PA Veterans Find Trump’s Remarks Offensive

Ahead of Donald Trump’s event in Mechanicsburg on Monday, Pennsylvania veterans condemned Trump’s offensive remarks and called on Trump to apologize to a Gold Star family he personally attacked multiple times over the weekend.

Donald Trump has attacked the US Armed Forces repeatedly: Calling it weak and ineffective, accusing our soldiers of stealing reconstruction money from Iraq, and denouncing prisoners of war for being captured.

Congressman Chris Carney, a former Commander in the United States Navy Reserve:

Folks like me who have served this country honorably for many years are absolutely disgusted at Donald Trump and what he said about those who have sacrificed for this country. It is clear Trump has neither the temperament nor the experience to be Commander-in-Chief and to lead the forces of the United States – especially when we have such complex issues bedeviling the country and the world right now. It is unfathomable that a man like that would want to sacrifice the honor of the military for his ego. Anybody who looks at this objectively will realize that Donald Trump is as hollow as it gets when it comes to being Commander-in-Chief.

Donald Trump has called for the military to violate the Geneva Convention’s ban on torture and conduct reprisal killings of the family members of enemy soldiers and terrorists: “We’re going to have to do things that are unthinkable.”

However, as retired Army Major General Gale Pollock pointed out, our soldiers have all taken an oath to “protect and defend the Constitution of the United States” and are required to refuse illegal orders.

We asked Pollock what protocol troops and officers are trained to follow if they are given an illegal order. She responded that you are supposed to raise the issue with the person who gave the order and explain why you believe the order to be illegal. If this does not solve the problem, then the issue must be brought up the chain of command. This is why the question of illegal orders issued by the commander-in-chief is especially problematic. To whom could our military appeal to countermand such illegal orders? This would raise the specter of a constitutional military-civil crisis where our military leaders were forced for the first time in US history to ignore the orders of its civilian leadership.

“After 36 years in the Army, I believe very strongly in the values we share in the military. Loyalty duty, respect, selfless-service, honor, integrity, and personal courage,” said I think we have seen a trend of the military being insulted, whether it’s our prisoners of war, men who sacrificed their lives, or veterans. I am just really troubled by this, and I think it’s important we recognize that these behaviors, these accusations are unacceptable for a leader in America. Pennsylvanians respect the men and women who serve. And I would hope that many of us would be offended by the continued insults against our military that Mr. Trump has offered.


Last week, Mr. Khizr Khan the father of a Muslim American war hero gave a moving speech at the Democratic National Convention. He also called out Donald Trump’s offensive and divisive religious discrimination that would have prevented their son – an Army captain who gave his life to save other soldiers in his unit – from even entering the United States of America.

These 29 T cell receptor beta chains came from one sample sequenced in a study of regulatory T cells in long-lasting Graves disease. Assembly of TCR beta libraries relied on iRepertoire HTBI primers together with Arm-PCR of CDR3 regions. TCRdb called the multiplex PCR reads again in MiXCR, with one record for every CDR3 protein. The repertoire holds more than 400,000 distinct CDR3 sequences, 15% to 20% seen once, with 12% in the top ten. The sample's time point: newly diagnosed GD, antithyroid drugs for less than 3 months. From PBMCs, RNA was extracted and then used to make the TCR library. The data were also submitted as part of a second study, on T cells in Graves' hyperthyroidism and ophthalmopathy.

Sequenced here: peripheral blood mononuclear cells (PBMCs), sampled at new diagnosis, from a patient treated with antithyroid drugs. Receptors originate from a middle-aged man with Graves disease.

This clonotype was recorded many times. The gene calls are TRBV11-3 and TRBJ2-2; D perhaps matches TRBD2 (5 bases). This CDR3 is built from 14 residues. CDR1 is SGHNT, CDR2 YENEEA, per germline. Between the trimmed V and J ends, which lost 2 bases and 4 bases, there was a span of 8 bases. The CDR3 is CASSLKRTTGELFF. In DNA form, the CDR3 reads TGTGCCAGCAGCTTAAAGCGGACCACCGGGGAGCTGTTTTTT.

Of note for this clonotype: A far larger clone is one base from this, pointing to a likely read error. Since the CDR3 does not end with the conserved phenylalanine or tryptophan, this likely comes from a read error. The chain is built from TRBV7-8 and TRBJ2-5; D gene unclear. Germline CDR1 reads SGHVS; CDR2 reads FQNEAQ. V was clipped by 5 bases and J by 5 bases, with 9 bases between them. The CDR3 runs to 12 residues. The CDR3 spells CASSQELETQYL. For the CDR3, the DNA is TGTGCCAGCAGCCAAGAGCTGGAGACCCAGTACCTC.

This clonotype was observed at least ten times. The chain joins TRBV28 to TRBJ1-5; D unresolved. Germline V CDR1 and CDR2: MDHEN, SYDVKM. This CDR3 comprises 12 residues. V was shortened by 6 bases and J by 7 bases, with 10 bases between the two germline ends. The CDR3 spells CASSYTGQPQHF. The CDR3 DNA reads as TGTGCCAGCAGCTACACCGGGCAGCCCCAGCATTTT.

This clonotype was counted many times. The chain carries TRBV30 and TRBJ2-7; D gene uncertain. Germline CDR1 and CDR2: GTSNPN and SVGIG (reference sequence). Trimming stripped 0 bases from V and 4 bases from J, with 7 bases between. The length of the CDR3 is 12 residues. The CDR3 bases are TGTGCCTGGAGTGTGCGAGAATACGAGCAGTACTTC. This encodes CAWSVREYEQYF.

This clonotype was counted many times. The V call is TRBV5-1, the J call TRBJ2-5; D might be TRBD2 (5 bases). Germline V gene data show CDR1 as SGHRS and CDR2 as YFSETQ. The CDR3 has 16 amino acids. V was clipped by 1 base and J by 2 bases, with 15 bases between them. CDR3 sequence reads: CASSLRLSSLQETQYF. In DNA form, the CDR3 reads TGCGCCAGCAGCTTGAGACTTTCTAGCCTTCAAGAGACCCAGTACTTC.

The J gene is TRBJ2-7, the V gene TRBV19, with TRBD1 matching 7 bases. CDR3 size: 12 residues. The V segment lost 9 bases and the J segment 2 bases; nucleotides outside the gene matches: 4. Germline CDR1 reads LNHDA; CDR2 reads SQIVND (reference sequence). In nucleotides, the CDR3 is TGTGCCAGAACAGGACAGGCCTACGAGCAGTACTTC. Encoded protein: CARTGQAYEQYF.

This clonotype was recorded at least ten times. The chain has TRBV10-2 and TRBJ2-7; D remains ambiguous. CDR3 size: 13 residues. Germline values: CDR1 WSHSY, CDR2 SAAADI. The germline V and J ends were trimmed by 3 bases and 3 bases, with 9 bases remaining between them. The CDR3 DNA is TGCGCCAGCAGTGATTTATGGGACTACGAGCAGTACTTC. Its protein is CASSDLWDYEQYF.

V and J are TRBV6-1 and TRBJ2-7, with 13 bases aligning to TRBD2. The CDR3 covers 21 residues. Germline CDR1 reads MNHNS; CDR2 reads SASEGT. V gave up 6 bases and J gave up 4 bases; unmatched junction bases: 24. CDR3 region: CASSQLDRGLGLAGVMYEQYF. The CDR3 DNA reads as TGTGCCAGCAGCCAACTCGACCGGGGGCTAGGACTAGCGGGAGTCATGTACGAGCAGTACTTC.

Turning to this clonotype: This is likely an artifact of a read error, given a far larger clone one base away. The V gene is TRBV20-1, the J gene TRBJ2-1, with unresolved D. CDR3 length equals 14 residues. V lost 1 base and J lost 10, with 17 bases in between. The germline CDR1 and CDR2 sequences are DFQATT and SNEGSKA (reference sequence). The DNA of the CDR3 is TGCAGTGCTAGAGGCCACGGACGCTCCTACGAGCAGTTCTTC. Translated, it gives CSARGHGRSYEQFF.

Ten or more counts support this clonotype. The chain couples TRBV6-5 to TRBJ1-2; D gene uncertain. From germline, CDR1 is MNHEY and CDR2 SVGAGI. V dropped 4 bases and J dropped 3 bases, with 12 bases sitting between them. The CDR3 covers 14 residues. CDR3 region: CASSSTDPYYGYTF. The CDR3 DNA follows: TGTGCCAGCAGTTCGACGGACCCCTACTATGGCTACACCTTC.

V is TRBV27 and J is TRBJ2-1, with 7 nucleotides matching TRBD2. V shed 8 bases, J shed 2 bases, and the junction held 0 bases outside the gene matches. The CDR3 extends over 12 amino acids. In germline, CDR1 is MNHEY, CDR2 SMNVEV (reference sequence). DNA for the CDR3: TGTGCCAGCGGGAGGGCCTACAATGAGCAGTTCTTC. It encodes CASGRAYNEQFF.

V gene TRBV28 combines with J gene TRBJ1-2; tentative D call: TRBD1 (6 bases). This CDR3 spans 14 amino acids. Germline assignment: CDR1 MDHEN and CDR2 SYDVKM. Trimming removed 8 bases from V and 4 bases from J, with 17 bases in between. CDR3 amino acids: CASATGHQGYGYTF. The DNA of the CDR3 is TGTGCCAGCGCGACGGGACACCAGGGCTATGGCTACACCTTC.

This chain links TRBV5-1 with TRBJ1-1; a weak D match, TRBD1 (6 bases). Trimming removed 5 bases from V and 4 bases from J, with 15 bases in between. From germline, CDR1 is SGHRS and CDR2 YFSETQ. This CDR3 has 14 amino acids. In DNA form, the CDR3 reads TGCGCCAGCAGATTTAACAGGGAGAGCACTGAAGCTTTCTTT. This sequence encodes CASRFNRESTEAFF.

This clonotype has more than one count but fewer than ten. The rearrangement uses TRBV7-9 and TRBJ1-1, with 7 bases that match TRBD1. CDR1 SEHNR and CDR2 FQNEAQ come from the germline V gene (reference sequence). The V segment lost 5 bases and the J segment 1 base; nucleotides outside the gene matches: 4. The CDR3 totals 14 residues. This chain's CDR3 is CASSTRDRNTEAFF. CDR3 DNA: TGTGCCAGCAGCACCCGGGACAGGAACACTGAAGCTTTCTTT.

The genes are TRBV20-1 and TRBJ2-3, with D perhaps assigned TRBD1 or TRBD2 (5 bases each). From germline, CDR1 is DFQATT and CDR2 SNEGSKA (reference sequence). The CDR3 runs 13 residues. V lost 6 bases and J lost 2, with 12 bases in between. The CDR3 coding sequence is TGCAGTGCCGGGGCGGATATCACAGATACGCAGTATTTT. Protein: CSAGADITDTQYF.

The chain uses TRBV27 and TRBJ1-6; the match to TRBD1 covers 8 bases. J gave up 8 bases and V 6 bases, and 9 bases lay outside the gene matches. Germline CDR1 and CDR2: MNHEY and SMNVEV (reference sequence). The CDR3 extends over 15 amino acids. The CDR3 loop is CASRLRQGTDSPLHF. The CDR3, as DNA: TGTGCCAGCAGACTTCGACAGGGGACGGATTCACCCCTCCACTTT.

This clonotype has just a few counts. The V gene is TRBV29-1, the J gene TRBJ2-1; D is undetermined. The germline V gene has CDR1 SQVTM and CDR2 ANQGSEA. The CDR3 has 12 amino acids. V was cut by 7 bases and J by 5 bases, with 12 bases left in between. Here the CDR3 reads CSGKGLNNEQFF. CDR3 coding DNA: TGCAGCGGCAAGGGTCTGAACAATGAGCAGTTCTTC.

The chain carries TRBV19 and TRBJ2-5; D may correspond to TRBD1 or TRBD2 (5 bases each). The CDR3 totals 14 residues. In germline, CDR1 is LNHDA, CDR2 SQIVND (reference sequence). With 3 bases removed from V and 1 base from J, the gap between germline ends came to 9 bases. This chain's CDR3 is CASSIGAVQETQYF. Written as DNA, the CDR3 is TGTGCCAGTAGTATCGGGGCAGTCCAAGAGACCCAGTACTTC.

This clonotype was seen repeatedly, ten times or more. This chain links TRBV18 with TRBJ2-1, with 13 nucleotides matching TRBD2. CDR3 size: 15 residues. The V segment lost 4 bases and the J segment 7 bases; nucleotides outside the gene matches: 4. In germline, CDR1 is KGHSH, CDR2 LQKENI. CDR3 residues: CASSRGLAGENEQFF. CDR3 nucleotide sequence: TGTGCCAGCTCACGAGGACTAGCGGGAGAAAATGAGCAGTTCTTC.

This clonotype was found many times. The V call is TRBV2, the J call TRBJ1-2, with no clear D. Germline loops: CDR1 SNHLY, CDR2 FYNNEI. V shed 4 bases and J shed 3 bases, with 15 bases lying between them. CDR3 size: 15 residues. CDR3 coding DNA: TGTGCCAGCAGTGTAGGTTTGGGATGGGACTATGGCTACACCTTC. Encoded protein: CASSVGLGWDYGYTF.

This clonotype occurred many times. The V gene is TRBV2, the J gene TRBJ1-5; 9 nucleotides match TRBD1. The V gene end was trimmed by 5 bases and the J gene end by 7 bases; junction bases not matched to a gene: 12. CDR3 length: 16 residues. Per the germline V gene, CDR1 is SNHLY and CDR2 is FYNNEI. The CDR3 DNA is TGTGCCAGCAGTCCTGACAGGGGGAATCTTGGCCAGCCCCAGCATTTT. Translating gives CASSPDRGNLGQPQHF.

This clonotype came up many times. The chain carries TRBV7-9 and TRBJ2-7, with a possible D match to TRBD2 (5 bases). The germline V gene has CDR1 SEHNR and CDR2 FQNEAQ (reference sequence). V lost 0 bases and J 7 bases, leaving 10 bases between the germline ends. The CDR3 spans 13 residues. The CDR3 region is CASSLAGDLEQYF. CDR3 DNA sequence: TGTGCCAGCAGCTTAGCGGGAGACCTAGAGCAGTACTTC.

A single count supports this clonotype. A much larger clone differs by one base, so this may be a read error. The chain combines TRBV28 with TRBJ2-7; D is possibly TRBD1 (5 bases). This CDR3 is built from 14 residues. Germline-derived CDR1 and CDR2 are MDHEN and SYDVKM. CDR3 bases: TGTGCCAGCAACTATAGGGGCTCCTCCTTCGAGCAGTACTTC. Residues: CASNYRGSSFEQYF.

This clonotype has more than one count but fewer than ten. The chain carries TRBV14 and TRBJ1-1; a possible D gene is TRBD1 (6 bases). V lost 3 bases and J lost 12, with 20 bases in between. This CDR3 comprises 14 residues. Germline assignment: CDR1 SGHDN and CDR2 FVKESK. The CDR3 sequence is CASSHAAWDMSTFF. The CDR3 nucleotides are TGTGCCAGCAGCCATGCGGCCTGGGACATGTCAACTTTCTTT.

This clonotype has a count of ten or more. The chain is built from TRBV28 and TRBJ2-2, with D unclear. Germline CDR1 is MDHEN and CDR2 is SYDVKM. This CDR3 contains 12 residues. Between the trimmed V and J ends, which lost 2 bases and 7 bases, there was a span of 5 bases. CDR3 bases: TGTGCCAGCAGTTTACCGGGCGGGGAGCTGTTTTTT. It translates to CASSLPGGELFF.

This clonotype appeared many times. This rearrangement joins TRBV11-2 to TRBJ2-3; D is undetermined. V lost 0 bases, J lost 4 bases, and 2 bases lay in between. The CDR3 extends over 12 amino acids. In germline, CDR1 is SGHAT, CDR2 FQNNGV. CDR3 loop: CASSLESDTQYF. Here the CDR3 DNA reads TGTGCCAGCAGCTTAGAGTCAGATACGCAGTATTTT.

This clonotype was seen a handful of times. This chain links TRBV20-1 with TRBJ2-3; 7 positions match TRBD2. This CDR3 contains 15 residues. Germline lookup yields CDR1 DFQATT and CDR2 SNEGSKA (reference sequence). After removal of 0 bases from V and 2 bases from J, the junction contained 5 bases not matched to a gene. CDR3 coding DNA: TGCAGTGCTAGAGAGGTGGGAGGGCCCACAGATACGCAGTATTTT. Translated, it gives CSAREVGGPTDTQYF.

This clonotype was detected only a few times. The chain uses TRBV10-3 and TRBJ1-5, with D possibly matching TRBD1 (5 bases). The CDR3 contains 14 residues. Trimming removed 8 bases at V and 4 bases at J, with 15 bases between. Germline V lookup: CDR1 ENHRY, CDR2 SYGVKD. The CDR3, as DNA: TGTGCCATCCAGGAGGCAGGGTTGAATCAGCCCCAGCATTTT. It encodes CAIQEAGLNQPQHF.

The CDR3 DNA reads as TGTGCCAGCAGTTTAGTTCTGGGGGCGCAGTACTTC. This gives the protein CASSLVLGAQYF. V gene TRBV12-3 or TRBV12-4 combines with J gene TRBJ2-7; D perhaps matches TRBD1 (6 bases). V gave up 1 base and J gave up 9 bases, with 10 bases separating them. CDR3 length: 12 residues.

Fmr. Navy Lt. Commander Manan Trivedi was the battalion surgeon with the first units to cross the Iraq border in 2003.

Frankly, I find Donald Trumps latest rhetoric disgusting, disgraceful and reprehensible towards veterans. It’s just one more piece of proof that he lacks any kind of judgement to be our Commander-in-Chief. Unfortunately, I have seen first hand the ultimate sacrifice that people like Captain Khan and so many others have made. For Donald Trump to denigrate his family and service is beyond the pale.

For him to attack a mother who is still grieving for her son. It’s shameful.

This is not the first time for Trump. Remember his comments about Senator John McCain. Time and time again, Trump has insulted our veterans, and our men and women in uniform deserve better.

Meanwhile, Trump’s most vitriolic supporters are praising him for refusing to apologize to the Khans including Trump’s advisor Roger Stone who called Khizr Khan a “Muslim Brotherhood agent”. Similarly, the white nationalist video blogger Ramzpaul and the neo-Nazi website Daily Stormer spouts hatred:

So, an Islamic terrorist from Pakistan infiltrates the US military, with the intent of getting high-quality training to use in his jihad against Whites, and also perhaps for the purpose of sabotage, and accidentally gets his dumbass killed.

And now, the Jews tell us we’re supposed to celebrate him as a hero? Just because he’s dead? […]

I am hereby calling for the Khan family to be immediately deported to Pakistan. What’s more, I want their terrorist son’s body dug up and shipped back with them.

This terrorist filth has no more right to rot in our ground than he had to walk on it.

Trump’s comments on the Khan family are the latest in a series of his disrespectful rhetoric and record aimed at American veterans and military families such as lying about donations to veterans’ charities, firing employees because of their military service and verbally attacking prisoners of war.

Taking Account: The Aftermath of Don’t Ask Don’t Tell

— by Sgt. Brian Kresge, Jewish Lay Leader of the 56th Stryker Bridge